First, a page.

M S Sathyu’s Garam Hava is perhaps the most nuanced of the five films reviewed in this essay. Tender, subtle, almost hypnotic in its depth of characterisation and the breadth of its concerns, this is a film that shall outlive all others that use the Partition’s tumult as background for telling a human story. Made with around one million rupees in 1973 (a miniscule amount compared to the 10 million US dollars spent on Sarin’s Partition which is devoid of subtext, nuance or irony), Garam Hava is not about turmoil or massacres or violation of women’s bodies. It is about the choices made by one family that decides to remain in India despite being Muslim.
It is the only film amongst a selection of many on Partition that does not use either the horrifying spectacle of trains arriving at railway platforms carrying their burden of the massacred or the unconvincing and lame recreation of the millions forced to march across hastily drawn borders in the high heat of August 1947.
And yet it opens quietly at a railway station, with a shot of its protagonist, Mirza Salim (played with great dignity by Balraj Sahni), seeing off some members of his family who have chosen to migrate to Pakistan. Here is the unfolding of a tragedy, the deep anguish of those whose sense of belonging is subverted by a political climate in which loyalties are being questioned by those with whom one has shared one’s life, aspirations, joy and sorrow.
Garam Hava is as much about the divisions that tear apart families as it is about the mistrust that rips through communities that have shared rituals if not religious convictions. It is about the breaking of the heart and the will to continue despite the deep fissures that cut through the heart itself.
Based on an unpublished short story by Ismat Chughtai, the film’s multi-layered plot explores how expediency, greed and, indeed, political choices divide communities as well as families. Lyricist Kaifi Azmi and writer Shama Zaidi (Sathyu’s wife), who have co-written the screenplay, bring valuable insights and understanding to the subject of familial and communal divisions but it is Sathyu’s gentle handling of a complex story that turns it into a pattern woven with gossamer thread, something not approximated by any of the films that choose the events of that turbulent time as their inspiration.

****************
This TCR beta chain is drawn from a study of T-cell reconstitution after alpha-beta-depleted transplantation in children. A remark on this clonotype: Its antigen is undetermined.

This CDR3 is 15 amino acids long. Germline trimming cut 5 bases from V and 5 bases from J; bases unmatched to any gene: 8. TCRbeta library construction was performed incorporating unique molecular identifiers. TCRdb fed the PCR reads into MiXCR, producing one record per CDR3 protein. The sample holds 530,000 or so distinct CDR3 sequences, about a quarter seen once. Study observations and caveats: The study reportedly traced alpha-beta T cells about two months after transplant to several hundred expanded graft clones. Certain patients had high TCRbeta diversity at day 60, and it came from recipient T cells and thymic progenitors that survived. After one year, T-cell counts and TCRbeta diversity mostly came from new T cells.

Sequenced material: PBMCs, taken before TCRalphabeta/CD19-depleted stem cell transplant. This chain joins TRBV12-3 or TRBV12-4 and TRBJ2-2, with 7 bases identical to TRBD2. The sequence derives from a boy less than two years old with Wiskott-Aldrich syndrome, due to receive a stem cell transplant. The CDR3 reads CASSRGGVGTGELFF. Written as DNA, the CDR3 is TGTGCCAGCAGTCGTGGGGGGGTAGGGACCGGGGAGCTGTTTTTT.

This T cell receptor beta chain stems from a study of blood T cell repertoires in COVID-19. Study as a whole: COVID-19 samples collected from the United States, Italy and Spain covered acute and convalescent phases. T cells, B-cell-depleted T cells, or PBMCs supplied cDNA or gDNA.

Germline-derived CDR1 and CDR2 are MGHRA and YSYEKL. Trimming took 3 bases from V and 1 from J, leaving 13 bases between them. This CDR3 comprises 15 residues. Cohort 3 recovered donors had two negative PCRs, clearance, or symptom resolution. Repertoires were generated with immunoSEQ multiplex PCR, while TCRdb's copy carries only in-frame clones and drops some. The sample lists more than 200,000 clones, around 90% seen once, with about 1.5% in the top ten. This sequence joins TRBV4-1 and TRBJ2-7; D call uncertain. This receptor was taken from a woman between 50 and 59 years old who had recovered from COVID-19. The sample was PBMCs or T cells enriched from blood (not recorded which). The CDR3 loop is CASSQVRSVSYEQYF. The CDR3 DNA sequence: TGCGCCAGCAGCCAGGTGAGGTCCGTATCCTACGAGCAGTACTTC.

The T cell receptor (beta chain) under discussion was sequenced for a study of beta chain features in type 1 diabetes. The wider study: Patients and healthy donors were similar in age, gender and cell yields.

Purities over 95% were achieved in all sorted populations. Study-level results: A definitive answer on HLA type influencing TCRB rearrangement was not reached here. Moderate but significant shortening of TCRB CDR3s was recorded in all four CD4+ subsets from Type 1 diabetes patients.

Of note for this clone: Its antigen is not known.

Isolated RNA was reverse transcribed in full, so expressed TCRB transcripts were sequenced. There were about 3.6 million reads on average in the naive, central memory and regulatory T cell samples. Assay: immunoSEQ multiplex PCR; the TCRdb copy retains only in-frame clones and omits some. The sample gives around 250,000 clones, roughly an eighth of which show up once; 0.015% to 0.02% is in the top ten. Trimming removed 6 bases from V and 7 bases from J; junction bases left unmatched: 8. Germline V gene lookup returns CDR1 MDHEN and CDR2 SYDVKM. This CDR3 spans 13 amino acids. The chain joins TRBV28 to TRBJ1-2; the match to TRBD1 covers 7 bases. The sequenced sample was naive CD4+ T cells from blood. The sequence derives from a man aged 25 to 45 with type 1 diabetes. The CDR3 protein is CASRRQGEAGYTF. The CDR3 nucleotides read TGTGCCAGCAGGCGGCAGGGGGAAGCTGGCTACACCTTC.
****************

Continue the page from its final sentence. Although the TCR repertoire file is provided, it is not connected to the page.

Here we do not see rabid, fire-breathing Muslim clerics on a rampage or one-dimensional, miserly and conniving Hindu Baniyas hoodwinking the desperate and the innocent, or, as in the case of Earth, a Parsi family teetering on the edge of so-called neutrality, all the while clinging to the vestiges of privilege secured by its allegiance to the British Crown and the exploitative values of East India Company. Instead, we see the struggle of a Muslim patriarch desperately trying to keep together the disintegrating fabric of his family and the community with which he identifies.
Set in Agra, the film centres on the family of Salim and his elder bother Mirza Halim. Salim’s wife Jamila (played by Shaukat Azmi) is a capable and personable woman, running the household with depleting resources as her husband’s shoe-making business finds itself in jeopardy; loans are being refused following the increasing mistrust within their local community torn apart by the division of India. Her husband returns home, day after day, defeated by his brother’s hurried migration to Pakistan and by the nagging fear that the communal harmony that had once prevailed around him is in danger of turning into hostility.